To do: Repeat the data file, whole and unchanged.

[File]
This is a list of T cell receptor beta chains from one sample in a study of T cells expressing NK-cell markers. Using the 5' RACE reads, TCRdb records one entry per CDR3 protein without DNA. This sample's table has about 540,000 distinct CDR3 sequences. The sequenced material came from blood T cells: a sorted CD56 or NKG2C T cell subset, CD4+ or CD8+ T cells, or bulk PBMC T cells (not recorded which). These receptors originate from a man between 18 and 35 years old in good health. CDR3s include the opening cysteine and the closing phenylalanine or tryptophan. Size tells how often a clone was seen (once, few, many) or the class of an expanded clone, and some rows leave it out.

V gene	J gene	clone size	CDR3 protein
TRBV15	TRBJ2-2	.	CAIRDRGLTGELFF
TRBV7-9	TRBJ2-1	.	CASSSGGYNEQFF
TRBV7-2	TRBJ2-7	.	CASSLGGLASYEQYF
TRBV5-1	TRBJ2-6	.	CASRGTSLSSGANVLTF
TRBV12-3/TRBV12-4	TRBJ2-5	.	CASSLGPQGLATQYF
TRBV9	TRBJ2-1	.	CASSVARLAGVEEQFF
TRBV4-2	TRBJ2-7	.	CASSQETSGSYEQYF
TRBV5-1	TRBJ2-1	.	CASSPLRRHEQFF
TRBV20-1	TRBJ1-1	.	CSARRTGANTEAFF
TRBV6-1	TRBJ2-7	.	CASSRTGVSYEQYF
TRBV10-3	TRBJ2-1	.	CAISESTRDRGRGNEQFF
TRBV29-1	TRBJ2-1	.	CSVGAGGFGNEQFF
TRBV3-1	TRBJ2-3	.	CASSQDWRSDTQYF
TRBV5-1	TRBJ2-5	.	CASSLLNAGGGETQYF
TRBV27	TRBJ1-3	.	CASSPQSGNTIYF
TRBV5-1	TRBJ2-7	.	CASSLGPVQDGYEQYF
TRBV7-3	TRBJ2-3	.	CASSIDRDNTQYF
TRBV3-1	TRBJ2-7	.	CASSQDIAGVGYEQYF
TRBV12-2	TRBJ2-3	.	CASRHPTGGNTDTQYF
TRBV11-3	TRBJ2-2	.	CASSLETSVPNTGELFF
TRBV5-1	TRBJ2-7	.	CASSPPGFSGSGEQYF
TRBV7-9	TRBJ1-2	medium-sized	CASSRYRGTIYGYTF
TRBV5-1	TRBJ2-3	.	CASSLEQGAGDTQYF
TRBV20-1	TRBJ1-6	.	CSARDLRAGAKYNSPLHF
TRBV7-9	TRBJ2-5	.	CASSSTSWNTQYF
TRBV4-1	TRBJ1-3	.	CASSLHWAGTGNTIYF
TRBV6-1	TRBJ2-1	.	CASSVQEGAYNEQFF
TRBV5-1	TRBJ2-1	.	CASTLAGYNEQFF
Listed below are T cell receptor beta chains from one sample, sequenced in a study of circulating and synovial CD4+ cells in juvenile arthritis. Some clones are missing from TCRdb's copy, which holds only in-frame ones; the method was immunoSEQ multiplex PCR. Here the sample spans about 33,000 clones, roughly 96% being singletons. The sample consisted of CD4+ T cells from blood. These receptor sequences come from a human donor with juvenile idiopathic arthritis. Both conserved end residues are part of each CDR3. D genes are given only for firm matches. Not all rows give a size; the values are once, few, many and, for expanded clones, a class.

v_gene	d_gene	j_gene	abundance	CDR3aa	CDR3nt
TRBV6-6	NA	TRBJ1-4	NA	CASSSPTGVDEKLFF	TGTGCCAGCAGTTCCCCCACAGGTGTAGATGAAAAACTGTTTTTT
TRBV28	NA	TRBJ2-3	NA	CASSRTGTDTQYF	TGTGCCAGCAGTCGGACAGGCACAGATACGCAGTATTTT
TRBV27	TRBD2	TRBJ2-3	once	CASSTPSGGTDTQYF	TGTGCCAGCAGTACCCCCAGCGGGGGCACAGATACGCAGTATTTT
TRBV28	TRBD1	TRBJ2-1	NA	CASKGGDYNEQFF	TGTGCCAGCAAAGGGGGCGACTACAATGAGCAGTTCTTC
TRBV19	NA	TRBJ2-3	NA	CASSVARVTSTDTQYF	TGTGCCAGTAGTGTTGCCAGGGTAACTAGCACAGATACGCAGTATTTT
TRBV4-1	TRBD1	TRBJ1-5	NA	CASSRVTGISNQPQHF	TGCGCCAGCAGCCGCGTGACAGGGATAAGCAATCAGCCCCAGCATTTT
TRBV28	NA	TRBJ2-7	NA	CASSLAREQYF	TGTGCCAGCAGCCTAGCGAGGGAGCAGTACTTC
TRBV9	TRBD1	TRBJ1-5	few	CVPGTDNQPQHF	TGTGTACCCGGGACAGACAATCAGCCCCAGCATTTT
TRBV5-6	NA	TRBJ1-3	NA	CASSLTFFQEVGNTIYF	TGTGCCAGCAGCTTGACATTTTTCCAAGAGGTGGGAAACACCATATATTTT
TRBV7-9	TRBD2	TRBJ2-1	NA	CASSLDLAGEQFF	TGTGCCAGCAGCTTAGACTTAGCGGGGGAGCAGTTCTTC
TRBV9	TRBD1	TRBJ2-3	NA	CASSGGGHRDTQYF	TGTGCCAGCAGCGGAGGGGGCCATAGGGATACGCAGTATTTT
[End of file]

This is a list of T cell receptor beta chains from one sample in a study of T cells expressing NK-cell markers. Using the 5' RACE reads, TCRdb records one entry per CDR3 protein without DNA. This sample's table has about 540,000 distinct CDR3 sequences. The sequenced material came from blood T cells: a sorted CD56 or NKG2C T cell subset, CD4+ or CD8+ T cells, or bulk PBMC T cells (not recorded which). These receptors originate from a man between 18 and 35 years old in good health. CDR3s include the opening cysteine and the closing phenylalanine or tryptophan. Size tells how often a clone was seen (once, few, many) or the class of an expanded clone, and some rows leave it out.

V gene	J gene	clone size	CDR3 protein
TRBV15	TRBJ2-2	.	CAIRDRGLTGELFF
TRBV7-9	TRBJ2-1	.	CASSSGGYNEQFF
TRBV7-2	TRBJ2-7	.	CASSLGGLASYEQYF
TRBV5-1	TRBJ2-6	.	CASRGTSLSSGANVLTF
TRBV12-3/TRBV12-4	TRBJ2-5	.	CASSLGPQGLATQYF
TRBV9	TRBJ2-1	.	CASSVARLAGVEEQFF
TRBV4-2	TRBJ2-7	.	CASSQETSGSYEQYF
TRBV5-1	TRBJ2-1	.	CASSPLRRHEQFF
TRBV20-1	TRBJ1-1	.	CSARRTGANTEAFF
TRBV6-1	TRBJ2-7	.	CASSRTGVSYEQYF
TRBV10-3	TRBJ2-1	.	CAISESTRDRGRGNEQFF
TRBV29-1	TRBJ2-1	.	CSVGAGGFGNEQFF
TRBV3-1	TRBJ2-3	.	CASSQDWRSDTQYF
TRBV5-1	TRBJ2-5	.	CASSLLNAGGGETQYF
TRBV27	TRBJ1-3	.	CASSPQSGNTIYF
TRBV5-1	TRBJ2-7	.	CASSLGPVQDGYEQYF
TRBV7-3	TRBJ2-3	.	CASSIDRDNTQYF
TRBV3-1	TRBJ2-7	.	CASSQDIAGVGYEQYF
TRBV12-2	TRBJ2-3	.	CASRHPTGGNTDTQYF
TRBV11-3	TRBJ2-2	.	CASSLETSVPNTGELFF
TRBV5-1	TRBJ2-7	.	CASSPPGFSGSGEQYF
TRBV7-9	TRBJ1-2	medium-sized	CASSRYRGTIYGYTF
TRBV5-1	TRBJ2-3	.	CASSLEQGAGDTQYF
TRBV20-1	TRBJ1-6	.	CSARDLRAGAKYNSPLHF
TRBV7-9	TRBJ2-5	.	CASSSTSWNTQYF
TRBV4-1	TRBJ1-3	.	CASSLHWAGTGNTIYF
TRBV6-1	TRBJ2-1	.	CASSVQEGAYNEQFF
TRBV5-1	TRBJ2-1	.	CASTLAGYNEQFF
Listed below are T cell receptor beta chains from one sample, sequenced in a study of circulating and synovial CD4+ cells in juvenile arthritis. Some clones are missing from TCRdb's copy, which holds only in-frame ones; the method was immunoSEQ multiplex PCR. Here the sample spans about 33,000 clones, roughly 96% being singletons. The sample consisted of CD4+ T cells from blood. These receptor sequences come from a human donor with juvenile idiopathic arthritis. Both conserved end residues are part of each CDR3. D genes are given only for firm matches. Not all rows give a size; the values are once, few, many and, for expanded clones, a class.

v_gene	d_gene	j_gene	abundance	CDR3aa	CDR3nt
TRBV6-6	NA	TRBJ1-4	NA	CASSSPTGVDEKLFF	TGTGCCAGCAGTTCCCCCACAGGTGTAGATGAAAAACTGTTTTTT
TRBV28	NA	TRBJ2-3	NA	CASSRTGTDTQYF	TGTGCCAGCAGTCGGACAGGCACAGATACGCAGTATTTT
TRBV27	TRBD2	TRBJ2-3	once	CASSTPSGGTDTQYF	TGTGCCAGCAGTACCCCCAGCGGGGGCACAGATACGCAGTATTTT
TRBV28	TRBD1	TRBJ2-1	NA	CASKGGDYNEQFF	TGTGCCAGCAAAGGGGGCGACTACAATGAGCAGTTCTTC
TRBV19	NA	TRBJ2-3	NA	CASSVARVTSTDTQYF	TGTGCCAGTAGTGTTGCCAGGGTAACTAGCACAGATACGCAGTATTTT
TRBV4-1	TRBD1	TRBJ1-5	NA	CASSRVTGISNQPQHF	TGCGCCAGCAGCCGCGTGACAGGGATAAGCAATCAGCCCCAGCATTTT
TRBV28	NA	TRBJ2-7	NA	CASSLAREQYF	TGTGCCAGCAGCCTAGCGAGGGAGCAGTACTTC
TRBV9	TRBD1	TRBJ1-5	few	CVPGTDNQPQHF	TGTGTACCCGGGACAGACAATCAGCCCCAGCATTTT
TRBV5-6	NA	TRBJ1-3	NA	CASSLTFFQEVGNTIYF	TGTGCCAGCAGCTTGACATTTTTCCAAGAGGTGGGAAACACCATATATTTT
TRBV7-9	TRBD2	TRBJ2-1	NA	CASSLDLAGEQFF	TGTGCCAGCAGCTTAGACTTAGCGGGGGAGCAGTTCTTC
TRBV9	TRBD1	TRBJ2-3	NA	CASSGGGHRDTQYF	TGTGCCAGCAGCGGAGGGGGCCATAGGGATACGCAGTATTTT